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May 31, 2022

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Community living:Neighbors pitch in to spur bulk-buying trend

When the alarm goes off at 5:45am, you open all the grocery apps on your smartphone with sleepy eyes, fill your shopping cart, and stare at the phone screen with your index finger hovering over the check-out button, hitting on it like a madman.

And yet, you are usually not happy with what you buy.

When the lockdown was imposed in April, this was a common morning routine for many Shanghai residents. With logistics hit hard, it became nearly impossible to meet every individual’s needs. Yet people found a way out of the predicament.
Neighbors under lockdown swiftly formed a pattern of group-purchasing, in which they placed their orders collectively and took advantage of economies of scale.
In Chinese, those who are chosen to speak for and give orders are called tuanzhang, which literally means “regiment commander.”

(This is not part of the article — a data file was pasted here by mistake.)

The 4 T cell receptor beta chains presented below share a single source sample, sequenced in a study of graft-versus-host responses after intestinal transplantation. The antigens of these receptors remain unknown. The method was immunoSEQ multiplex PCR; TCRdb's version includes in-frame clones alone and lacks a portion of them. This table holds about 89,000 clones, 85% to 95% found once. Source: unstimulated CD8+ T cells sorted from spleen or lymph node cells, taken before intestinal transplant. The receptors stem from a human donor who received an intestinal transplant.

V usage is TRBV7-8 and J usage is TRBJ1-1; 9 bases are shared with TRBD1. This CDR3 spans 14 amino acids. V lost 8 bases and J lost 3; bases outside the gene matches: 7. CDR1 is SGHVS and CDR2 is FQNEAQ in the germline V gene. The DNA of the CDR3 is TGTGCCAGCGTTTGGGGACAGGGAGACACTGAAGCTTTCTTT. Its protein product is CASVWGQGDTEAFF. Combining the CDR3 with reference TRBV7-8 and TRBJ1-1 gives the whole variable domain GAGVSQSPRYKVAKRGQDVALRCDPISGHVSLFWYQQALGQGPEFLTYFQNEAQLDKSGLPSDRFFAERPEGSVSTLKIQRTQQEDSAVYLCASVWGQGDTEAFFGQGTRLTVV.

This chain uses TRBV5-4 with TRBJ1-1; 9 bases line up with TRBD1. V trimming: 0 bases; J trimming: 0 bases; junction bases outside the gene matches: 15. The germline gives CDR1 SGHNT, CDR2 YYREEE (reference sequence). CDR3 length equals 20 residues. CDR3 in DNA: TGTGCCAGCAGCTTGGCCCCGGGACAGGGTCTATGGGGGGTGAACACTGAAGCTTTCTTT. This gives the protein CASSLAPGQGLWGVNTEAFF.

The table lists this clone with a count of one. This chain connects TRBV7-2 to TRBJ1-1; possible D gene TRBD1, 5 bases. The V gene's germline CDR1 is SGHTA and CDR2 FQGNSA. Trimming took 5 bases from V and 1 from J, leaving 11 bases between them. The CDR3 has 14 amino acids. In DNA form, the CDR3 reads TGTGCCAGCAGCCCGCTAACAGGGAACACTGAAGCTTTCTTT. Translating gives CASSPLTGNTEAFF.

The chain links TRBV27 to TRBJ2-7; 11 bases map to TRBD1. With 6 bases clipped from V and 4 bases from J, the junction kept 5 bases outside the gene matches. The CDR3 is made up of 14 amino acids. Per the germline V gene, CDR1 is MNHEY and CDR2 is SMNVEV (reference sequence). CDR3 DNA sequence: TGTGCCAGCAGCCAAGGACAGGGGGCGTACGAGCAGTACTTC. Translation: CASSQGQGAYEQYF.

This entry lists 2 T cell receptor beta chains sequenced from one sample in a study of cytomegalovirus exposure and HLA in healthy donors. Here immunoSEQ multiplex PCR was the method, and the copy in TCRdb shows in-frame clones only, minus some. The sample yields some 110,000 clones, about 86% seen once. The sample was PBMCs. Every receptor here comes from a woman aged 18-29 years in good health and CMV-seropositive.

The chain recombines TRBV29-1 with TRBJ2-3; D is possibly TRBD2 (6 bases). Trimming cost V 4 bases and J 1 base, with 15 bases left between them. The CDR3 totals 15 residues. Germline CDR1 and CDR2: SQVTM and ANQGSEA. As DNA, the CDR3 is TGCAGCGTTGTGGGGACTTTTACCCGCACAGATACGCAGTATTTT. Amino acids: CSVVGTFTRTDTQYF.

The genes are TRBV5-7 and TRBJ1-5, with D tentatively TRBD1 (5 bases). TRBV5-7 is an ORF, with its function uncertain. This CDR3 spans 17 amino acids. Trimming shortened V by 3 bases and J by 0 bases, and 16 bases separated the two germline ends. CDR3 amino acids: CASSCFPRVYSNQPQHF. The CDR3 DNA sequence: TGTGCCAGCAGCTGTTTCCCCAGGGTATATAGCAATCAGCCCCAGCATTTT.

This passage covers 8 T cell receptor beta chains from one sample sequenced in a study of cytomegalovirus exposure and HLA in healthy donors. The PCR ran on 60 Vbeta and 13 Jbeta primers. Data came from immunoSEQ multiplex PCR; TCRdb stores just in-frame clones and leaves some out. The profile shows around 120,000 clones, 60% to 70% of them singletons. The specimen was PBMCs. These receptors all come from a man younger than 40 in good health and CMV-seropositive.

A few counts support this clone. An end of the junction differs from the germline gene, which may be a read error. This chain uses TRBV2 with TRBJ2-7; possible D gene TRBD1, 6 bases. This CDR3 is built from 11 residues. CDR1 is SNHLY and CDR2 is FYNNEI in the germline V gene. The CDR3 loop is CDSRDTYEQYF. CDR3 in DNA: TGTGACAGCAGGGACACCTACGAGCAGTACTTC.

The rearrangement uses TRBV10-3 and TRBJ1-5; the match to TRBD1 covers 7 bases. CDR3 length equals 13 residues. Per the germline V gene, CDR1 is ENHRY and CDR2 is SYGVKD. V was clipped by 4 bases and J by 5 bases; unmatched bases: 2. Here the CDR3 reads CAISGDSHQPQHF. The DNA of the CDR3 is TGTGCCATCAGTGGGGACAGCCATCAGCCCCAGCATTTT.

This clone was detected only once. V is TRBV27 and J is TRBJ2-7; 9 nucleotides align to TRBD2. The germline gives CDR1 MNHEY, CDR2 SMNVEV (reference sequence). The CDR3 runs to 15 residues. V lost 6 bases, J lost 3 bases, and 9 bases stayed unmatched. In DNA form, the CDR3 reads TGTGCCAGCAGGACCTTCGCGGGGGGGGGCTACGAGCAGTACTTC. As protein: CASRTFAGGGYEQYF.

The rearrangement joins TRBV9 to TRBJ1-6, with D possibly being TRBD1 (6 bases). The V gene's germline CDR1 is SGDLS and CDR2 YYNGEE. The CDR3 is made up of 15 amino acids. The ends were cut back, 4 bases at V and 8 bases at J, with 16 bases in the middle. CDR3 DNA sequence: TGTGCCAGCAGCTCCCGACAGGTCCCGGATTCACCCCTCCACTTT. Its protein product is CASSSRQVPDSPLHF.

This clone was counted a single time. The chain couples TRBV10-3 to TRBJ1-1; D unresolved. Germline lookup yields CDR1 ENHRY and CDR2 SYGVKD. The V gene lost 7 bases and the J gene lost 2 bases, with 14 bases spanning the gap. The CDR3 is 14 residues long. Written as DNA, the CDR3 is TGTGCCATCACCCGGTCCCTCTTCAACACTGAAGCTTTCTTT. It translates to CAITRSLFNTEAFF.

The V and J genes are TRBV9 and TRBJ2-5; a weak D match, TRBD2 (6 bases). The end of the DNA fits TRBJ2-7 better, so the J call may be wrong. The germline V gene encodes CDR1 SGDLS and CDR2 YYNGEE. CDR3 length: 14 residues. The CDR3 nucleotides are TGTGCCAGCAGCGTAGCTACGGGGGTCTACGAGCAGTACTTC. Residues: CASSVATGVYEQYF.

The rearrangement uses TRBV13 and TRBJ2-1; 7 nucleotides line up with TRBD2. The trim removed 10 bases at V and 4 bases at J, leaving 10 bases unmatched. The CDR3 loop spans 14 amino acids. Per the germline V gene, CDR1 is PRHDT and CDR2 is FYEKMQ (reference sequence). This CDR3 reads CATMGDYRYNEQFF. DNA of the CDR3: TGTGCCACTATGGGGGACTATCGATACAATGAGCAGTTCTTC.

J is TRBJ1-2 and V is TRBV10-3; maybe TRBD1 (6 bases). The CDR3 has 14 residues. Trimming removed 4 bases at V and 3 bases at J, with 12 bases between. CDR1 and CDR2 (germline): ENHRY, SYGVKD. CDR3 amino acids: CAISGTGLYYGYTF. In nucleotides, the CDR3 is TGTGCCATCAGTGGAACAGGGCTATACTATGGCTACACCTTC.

A typical tuanzhang makes note of everyone’s needs, compares costs among suppliers, and, upon permission from the group, arranges for bulk deliveries of goods to the community.
The group leader is responsible for sorting and distributing the goods, as well as collecting payment.

Serving the elderly group

Frida stays in an old community in Changning District.

Her venture as a tuanzhang started when a thirst for fruit crept in five days after Shanghai’s COVID-19 lockdown started.

Her fridge was getting emptier by the day and the last two cans of milk were nearing their sell-by date, but the expected easing of the lockdown failed to materialize as initially planned.

At first she had to resort to bartering.

She traded half a bag of sugar for two mangoes and a bottle of chocolate milk with a neighbor.